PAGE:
By Charles Blow of the New York Times
You are never in the voting booth alone.
You bring with you your hopes and fears, your expectations and your disappointments. Your choice is made through a maze of considerations, but it hinges primarily on how the candidates — their principles and their party — line up with your worldview. Would they, if elected, represent and promote the kind of community and country you want to live in? Are they “on your side,” fighting for you and people like you?
Often, the things that are top of mind as you consider those questions are urgent and imminent, rather than ambient and situational. Issues like the economy, for instance, will almost always take top billing, since they affect the most people most directly.
Anger over abortion can also be potent, and in some races, it may determine the outcome, but it is a narrower issue. First, no person assigned male at birth will ever have to personally wrestle with a choice to have an abortion or deal with health complications from a pregnancy that might necessitate an abortion. So, for half the electorate, the issue is a matter of principle rather than one of their own bodily autonomy.
Furthermore, at the moment, abortion is still legal in most states. Yes, clinics have disappeared completely in 13 of the 50 states, according to the latest data from the Guttmacher Institute, but for millions of American women living in blue states, abortion access hasn’t changed since the Supreme Court handed down its decision in Dobbs.
That is not to diminish the outrage people do and should feel about this right being taken away from them. It doesn’t diminish my personal outrage, nor does it assume that abortion rights are safe in the states that have yet to outlaw the practice.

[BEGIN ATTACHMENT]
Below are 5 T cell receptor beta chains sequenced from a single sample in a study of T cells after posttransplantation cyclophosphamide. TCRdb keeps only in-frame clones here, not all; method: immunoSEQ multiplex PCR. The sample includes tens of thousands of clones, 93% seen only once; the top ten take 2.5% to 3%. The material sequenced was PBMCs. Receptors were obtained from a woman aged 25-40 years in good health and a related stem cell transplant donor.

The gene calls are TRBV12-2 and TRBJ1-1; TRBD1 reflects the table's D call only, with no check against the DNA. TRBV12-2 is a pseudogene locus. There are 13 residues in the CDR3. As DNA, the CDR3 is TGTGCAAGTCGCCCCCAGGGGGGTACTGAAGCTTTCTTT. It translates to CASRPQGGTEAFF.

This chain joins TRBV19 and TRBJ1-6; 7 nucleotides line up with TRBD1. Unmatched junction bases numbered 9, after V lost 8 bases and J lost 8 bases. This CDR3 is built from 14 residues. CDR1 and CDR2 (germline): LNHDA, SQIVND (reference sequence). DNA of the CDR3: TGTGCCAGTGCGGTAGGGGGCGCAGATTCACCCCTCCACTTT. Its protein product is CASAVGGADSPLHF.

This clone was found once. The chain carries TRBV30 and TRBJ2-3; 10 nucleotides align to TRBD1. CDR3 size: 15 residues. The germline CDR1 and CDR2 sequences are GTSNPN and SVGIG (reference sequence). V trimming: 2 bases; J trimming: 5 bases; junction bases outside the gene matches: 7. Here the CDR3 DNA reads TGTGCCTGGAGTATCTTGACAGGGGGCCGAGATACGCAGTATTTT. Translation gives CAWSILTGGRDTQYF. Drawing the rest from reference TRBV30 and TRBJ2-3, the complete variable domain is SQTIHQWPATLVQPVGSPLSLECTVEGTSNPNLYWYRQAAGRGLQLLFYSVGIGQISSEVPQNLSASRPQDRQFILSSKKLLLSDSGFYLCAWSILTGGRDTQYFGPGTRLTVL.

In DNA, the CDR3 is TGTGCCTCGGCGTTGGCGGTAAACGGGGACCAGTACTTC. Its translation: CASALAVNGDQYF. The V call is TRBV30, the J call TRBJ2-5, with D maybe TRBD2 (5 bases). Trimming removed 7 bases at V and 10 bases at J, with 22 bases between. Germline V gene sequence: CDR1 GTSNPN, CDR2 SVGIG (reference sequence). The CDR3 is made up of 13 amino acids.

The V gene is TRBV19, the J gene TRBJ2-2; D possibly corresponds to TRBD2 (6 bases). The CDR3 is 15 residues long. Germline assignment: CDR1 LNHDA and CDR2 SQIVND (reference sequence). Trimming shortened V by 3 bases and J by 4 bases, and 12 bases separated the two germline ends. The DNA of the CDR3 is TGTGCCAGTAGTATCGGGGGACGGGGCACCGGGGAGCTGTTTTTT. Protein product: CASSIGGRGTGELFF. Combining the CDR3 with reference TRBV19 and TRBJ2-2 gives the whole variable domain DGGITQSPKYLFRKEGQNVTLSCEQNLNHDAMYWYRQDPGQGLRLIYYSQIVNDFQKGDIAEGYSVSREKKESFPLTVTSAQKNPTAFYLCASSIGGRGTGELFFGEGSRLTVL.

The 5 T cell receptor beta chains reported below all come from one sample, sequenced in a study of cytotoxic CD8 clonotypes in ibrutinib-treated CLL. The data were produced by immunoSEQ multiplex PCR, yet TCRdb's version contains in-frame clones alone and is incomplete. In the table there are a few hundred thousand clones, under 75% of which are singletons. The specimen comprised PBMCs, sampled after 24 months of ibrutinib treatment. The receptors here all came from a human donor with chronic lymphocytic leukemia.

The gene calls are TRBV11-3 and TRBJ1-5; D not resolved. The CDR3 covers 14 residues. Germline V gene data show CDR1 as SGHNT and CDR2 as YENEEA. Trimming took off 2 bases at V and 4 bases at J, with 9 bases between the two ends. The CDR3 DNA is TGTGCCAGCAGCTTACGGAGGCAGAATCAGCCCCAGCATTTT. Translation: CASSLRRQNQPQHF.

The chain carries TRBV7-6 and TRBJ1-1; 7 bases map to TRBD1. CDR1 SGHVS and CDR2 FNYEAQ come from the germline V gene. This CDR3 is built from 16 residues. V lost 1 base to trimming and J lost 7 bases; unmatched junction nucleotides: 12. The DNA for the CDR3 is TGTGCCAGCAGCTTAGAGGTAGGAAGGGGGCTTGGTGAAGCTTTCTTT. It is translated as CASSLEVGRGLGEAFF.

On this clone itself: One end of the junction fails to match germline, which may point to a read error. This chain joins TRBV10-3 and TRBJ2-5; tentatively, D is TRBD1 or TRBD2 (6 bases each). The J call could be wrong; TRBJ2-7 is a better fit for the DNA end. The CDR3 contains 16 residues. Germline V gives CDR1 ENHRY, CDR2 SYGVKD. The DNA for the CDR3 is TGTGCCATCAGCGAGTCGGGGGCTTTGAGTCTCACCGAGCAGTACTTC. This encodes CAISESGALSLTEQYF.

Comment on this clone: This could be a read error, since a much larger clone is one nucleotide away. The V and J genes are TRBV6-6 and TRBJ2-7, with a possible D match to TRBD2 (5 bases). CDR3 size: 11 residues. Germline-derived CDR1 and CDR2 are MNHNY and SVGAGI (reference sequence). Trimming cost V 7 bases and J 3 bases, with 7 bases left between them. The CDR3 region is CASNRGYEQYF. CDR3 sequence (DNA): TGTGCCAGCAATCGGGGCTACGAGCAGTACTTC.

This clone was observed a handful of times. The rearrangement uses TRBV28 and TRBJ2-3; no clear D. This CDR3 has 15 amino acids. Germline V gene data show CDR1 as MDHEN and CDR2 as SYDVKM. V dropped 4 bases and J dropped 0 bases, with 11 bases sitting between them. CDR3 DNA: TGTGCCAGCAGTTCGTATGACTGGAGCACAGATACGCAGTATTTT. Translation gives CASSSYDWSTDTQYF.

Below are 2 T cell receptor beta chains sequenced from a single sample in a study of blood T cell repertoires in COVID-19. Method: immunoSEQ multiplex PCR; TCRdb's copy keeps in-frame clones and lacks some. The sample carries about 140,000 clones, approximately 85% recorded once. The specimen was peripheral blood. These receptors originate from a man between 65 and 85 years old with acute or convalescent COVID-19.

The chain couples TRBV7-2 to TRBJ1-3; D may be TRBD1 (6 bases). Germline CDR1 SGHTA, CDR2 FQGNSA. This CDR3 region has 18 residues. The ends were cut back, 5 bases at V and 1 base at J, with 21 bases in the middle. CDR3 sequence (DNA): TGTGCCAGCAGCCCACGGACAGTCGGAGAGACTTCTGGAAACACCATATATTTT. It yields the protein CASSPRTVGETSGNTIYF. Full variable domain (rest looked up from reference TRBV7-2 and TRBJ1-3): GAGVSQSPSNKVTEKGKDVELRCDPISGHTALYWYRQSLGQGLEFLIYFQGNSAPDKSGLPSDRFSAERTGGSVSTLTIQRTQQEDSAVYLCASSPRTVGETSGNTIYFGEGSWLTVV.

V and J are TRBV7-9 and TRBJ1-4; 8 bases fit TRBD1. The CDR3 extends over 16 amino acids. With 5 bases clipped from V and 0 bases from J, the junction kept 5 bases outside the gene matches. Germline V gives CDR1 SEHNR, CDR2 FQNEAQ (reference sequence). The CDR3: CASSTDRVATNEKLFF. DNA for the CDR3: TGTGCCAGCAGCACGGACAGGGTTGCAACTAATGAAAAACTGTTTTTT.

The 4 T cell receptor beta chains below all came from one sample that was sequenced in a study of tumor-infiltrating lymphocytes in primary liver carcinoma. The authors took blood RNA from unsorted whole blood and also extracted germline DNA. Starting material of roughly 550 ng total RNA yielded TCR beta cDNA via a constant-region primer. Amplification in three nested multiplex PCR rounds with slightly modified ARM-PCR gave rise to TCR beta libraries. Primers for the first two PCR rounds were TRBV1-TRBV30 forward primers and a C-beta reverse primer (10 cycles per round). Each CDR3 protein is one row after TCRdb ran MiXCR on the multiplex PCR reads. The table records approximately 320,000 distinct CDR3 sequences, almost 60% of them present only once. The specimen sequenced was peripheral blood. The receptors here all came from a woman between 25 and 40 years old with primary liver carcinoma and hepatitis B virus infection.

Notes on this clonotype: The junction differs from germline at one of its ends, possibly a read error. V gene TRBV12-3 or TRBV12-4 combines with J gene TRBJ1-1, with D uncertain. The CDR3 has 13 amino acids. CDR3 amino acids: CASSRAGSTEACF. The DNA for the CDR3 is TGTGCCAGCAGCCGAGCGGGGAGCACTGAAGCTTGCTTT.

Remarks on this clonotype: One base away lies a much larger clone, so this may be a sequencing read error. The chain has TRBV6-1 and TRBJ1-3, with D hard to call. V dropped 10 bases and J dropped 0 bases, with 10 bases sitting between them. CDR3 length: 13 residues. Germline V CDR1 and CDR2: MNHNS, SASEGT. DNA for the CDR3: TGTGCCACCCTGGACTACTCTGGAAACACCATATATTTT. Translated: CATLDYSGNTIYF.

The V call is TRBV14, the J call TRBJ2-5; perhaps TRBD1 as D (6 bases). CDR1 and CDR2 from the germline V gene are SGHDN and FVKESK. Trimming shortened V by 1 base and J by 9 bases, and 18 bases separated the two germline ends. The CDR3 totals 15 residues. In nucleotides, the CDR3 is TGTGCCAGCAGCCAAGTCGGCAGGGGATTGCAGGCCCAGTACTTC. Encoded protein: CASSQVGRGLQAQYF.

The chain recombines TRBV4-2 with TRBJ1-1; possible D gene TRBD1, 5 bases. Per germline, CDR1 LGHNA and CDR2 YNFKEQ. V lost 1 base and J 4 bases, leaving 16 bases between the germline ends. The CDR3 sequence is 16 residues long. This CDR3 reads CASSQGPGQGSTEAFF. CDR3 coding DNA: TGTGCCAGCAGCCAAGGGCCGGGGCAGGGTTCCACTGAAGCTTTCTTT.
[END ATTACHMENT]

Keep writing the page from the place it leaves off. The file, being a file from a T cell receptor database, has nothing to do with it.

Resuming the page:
But I mention it as a way to understand something I’ve seen over and over in the electorate: Incandescent rage, however brightly it burns at the start, has a tendency to dim. People can’t maintain anger for extended periods. It tends to wear on the mind and the body, as everyday issues like gas and rent and inflation push to get back into primary consideration.
I have seen repeatedly how people abandon their principles — whether they be voting rights, transgender issues, gun control, police reform, civil rights, climate change or the protection of our democracy itself — when their pocketbooks suffer. There is a core group of people who will feel singularly passionate about each of these problems, but the rest of the public adjusts itself to the outrage and the trauma, shuffling each issue back into the deck. They still care about these problems as issues in the world, but they don’t necessarily see them as urgent or imminent.
In a New York Times/Siena College poll released this week, voters were asked “What do you think is the MOST important problem facing the country today?”
A plurality, 26%, said the economy, and 18% said inflation or the cost of living. Just 7% said the state of democracy, and 4% said abortion.
After the Supreme Court struck down Roe, Democrats saw a measurable shift in their direction, as voters began to say that they were leaning toward the Democrats in the midterm elections. The anger among many voters was palpable; the offense was fresh. But now, that momentum has stalled, and some see a swing back toward Republicans as we get further out from the ruling and worrisome economic news retakes the headlines.
I still believe that anger over abortion will be felt in the midterms. I believe that taking away such a fundamental right feels like a betrayal that must be avenged. I believe that many parents of daughters are incensed at the idea of those girls inheriting an America where they will have less say over their bodies than their mothers had.
But I also know that energy attrition in the electorate is real. I know that historical trends are on the side of Republicans going into the midterms, and even a minor stalling of momentum and erosion of energy could make the already slim chance that Democrats would hold the House of Representatives an impossibly long shot.
In the closing days of this campaign cycle, Republicans are driving home perennial issues: the economy and crime. Democrats are arguing big issues of policy: abortion and protecting democracy. In this battle of pocketbooks and principles, which will win out?
For those with any sense of political vision and history, the policy side must take precedence. Economic issues are cyclical. They’ll always present themselves. But grand issues like bodily autonomy can define generations. And protecting democracy can define empires.
What is the point of a cheaper tank of gas, if it must be had in a failed democracy that polices people’s most intimate choices about their own bodies?